Top 10 Reading Tips for Parents

Top 10 Reading Tips for Parents

Reading tips Fonetti

Top 10 Reading Tips for Parents

Why would an independent reading app give you reading tips?

The answer’s simple.

Our focus will always be on supporting literacy.

While Fonetti replaces the need for a reading assistant at home, if your child’s school isn’t using Fonetti in the classroom yet, you’re probably in demand as a listening ear at the moment.

And that’s a role no-one should take lightly. The more we listen, the more we learn, both as students and teachers (which means you, if you’re home schooling).

Do you know what questions to ask your children when they read to you? Do you know when to interrupt their flow or correct any mispronunciation?

If you have any doubt don’t worry – we’re here to help.

Afterall, being a reading assistant is our job.

Let’s start at the beginning (we don’t mean ‘Once upon a time’), we mean reading in general.

Learning to read means reading to learn.

So, it’s ok if your child makes mistakes – they’re important because they’ll learn from them every time.

There are two fundamental dimensions of reading:

  1. Word recognition
  2. Language comprehension

Let’s take a look at both:

How to read with your kids

This is something you’ve been doing since they were old enough to recognise you.

But what makes reading a bedtime story different from being a reading assistant?

Your role as narrator isn’t quite redundant, things are just reversed and your new role is more of a thesaurus than an audience.

Your role is exactly as it’s always been, to ignite a love of reading and to bring stories to life…except now you’ve passed the baton.

If phonics plays a large part in your children’s stories, reading is all about sound-talking those CVC (consonant, vowel, consonant) words, segmenting and blending.

If phonics is a distant memory to your children, they’ll probably need you to help them with their pronunciation and comprehension instead. Whatever their reading level, there’s a reading technique that will help you across them all.

The first is obvious – to listen.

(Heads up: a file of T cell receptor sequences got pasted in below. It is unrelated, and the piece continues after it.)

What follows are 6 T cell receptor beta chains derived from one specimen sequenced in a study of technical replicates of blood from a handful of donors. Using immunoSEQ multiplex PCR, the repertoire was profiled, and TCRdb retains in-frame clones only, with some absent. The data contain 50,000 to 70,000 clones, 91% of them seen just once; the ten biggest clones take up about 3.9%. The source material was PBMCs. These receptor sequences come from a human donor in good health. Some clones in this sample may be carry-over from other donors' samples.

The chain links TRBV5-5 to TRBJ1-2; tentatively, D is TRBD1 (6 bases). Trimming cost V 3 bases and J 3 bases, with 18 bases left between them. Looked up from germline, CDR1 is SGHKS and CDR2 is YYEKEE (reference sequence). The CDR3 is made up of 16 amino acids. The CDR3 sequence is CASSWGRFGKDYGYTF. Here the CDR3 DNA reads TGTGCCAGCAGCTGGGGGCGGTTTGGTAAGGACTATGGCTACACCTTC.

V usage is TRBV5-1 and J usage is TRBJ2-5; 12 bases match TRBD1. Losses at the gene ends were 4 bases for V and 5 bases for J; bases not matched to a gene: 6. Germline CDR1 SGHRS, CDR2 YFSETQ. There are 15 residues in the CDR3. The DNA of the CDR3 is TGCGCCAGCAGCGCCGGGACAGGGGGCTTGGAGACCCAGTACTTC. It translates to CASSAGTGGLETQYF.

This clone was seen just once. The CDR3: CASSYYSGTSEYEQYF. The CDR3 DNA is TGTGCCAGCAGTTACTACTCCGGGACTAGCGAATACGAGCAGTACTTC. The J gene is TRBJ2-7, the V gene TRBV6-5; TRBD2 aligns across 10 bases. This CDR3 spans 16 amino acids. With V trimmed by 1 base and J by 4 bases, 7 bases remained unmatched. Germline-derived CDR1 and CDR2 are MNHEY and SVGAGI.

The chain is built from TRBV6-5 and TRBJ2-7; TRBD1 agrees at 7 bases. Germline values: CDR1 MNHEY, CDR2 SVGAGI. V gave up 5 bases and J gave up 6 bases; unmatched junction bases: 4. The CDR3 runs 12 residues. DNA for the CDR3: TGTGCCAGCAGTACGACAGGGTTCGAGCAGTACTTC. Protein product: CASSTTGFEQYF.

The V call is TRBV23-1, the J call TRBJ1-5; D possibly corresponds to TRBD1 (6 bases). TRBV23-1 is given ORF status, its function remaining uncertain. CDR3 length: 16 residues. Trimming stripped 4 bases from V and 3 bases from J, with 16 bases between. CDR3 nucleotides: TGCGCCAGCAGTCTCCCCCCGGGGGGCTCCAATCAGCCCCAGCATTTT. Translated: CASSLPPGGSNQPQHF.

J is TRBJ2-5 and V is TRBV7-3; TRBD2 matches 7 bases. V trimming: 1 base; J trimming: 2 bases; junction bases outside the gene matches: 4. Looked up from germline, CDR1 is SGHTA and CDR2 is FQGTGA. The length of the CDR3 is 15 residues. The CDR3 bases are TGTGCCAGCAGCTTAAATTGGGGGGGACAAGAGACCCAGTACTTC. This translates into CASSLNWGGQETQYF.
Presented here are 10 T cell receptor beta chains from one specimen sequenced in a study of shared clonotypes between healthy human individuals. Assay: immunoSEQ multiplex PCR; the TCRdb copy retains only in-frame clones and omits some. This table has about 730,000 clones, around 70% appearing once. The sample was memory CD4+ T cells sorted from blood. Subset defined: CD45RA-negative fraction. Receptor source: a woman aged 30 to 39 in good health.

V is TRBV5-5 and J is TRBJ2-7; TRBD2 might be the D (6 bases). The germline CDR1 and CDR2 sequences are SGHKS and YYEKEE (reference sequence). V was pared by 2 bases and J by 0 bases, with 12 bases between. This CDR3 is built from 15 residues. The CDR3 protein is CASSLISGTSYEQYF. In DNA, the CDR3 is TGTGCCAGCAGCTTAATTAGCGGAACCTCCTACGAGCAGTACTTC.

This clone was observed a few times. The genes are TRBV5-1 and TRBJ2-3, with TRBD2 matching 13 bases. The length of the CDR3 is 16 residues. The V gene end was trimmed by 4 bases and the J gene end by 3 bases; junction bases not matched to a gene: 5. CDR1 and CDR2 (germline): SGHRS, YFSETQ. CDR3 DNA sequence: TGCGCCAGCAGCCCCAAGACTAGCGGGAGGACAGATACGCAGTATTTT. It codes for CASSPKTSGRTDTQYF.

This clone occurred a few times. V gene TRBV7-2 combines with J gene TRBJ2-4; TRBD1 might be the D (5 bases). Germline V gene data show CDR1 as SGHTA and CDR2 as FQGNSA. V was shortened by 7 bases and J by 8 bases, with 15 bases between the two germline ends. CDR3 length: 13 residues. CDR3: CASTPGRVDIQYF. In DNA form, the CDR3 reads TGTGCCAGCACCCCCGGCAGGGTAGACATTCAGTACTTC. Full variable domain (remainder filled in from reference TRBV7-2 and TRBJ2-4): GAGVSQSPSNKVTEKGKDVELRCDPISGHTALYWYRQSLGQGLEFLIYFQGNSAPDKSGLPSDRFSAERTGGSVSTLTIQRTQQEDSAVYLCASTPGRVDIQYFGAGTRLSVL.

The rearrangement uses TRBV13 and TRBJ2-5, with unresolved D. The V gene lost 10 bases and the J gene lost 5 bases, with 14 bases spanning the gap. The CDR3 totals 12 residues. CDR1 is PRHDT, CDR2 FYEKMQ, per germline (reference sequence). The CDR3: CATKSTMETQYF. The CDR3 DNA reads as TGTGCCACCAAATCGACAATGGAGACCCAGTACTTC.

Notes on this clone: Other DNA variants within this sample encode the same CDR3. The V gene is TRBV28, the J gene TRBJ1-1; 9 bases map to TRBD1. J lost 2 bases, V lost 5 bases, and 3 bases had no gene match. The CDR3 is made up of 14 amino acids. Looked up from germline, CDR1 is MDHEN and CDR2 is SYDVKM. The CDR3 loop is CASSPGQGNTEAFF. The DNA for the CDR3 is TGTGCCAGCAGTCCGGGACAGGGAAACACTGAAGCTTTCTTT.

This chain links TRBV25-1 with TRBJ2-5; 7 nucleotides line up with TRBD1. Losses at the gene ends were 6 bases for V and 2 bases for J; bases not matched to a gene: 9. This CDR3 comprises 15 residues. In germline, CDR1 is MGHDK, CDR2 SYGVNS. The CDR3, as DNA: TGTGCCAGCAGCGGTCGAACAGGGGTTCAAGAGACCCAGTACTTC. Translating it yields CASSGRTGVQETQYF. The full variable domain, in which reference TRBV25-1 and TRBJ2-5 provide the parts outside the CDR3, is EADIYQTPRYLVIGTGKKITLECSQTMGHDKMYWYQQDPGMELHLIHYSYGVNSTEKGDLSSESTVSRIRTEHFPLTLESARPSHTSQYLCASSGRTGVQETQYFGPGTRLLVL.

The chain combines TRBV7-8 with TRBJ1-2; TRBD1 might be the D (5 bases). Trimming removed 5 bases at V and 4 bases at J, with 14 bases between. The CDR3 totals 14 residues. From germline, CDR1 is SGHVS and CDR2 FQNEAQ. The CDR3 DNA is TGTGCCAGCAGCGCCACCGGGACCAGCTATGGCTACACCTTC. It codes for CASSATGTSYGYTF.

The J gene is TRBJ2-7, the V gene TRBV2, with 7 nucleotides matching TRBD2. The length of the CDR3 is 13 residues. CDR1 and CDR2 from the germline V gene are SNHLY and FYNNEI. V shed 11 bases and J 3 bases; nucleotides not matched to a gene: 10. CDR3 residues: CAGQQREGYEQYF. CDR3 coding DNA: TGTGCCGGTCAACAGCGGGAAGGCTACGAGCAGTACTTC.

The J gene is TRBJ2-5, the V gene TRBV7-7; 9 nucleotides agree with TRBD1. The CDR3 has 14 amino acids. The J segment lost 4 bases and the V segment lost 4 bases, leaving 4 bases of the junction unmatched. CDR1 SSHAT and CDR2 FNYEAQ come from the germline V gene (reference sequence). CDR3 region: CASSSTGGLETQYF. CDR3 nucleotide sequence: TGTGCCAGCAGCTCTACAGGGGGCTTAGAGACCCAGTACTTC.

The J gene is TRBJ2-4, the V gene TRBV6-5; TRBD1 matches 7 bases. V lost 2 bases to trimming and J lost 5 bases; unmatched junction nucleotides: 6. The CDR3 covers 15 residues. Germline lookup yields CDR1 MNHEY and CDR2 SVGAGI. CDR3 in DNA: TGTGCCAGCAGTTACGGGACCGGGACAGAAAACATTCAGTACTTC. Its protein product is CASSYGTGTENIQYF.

The second is to remember the three Ps:

The 3 Ps

This is a simple strategy for all learning, not just reading.

But the most important part is to take your time. If your reader makes an error but they carry on reading, let them, and correct it later.

Encourage then correct, for example, if they say ‘want’ instead of ‘went’, say ‘well done, that’s nearly right’ instead of ‘you said that wrong’ (criticism crushes confidence).

Repeat what they said back to them so they can hear where they made their mistake.

Pause:

When your child stops. Wait. Let them attempt to read the word, even if they get it wrong. What’s important is that they tried. This will also give you time to realise where in the story they’re struggling and with what words.

Prompt:

Now that you know where they’re struggling, give them some clues to overcome it.

This could be splitting a word in half or segmenting it. It could be re-reading a sentence or talking about what else is happening on the page to give them hints.

If an error is just the result of reading too fast and you know they could correct themselves, don’t highlight their mistake, think of their confidence over critique.

Praise:

As a parent you know your child better than anyone. You know how they react best to praise and what works best to encourage them.

However rather than praising them for ‘good reading’ in general, highlight exactly what they’ve done well. This could be how they:

  • Segmented the words
  • Corrected themselves
  • Re-read a sentence
  • Tried even though they were unsure
  • Read with expression
  • Took notice of punctuation

But be careful not to over-praise as this will devalue their efforts.

Why you make a difference:

Kids need nurture and encouragement to build vocabulary and their communication skills.

What’s better than the support of someone they trust not to judge them as they read?

You can help by:

  • Repetition
  • Making reading fun
  • Conversation. Talk about what they’re reading and how the characters remind them of others
    i.e. “How does the wolf in the Three Little Pigs compare to the wolf in Little Red Riding Hood?”
  • Giving them time (to read, digest and think about the story/words)

Developing comprehension

Reading the words is one part of reading.

Understanding the context is another.

Here’s some ways you can help connect the two:

  • Choose when to interrupt their reading wisely. This could be before a page turn to ask ‘what do you think’s going to happen next?’
  • If a child is struggling to pronounce a word, help them segment it and break it down. Then give them another way of explaining it i.e., ‘do you know what furious means? It means really angry, like when your face turns purple. Think ‘F’ for ‘face’ and ‘F’ for ‘furious’
  • Use open questions not closed ones e.g., instead of ‘Do you like this story?’ (which prompts a ‘yes/no’ response), ask ‘What do you like about this character?’, ‘What’s your favourite thing about this story so far?’ ‘Would you recommend this to someone else?’ ‘What do you think this book is about? How do you know?’,
  • Encourage them to answer in sentences… ‘so you like this story because…’ etc.

Next time you’re asked to listen to your child read, think about the following questions and choose three or four to ask.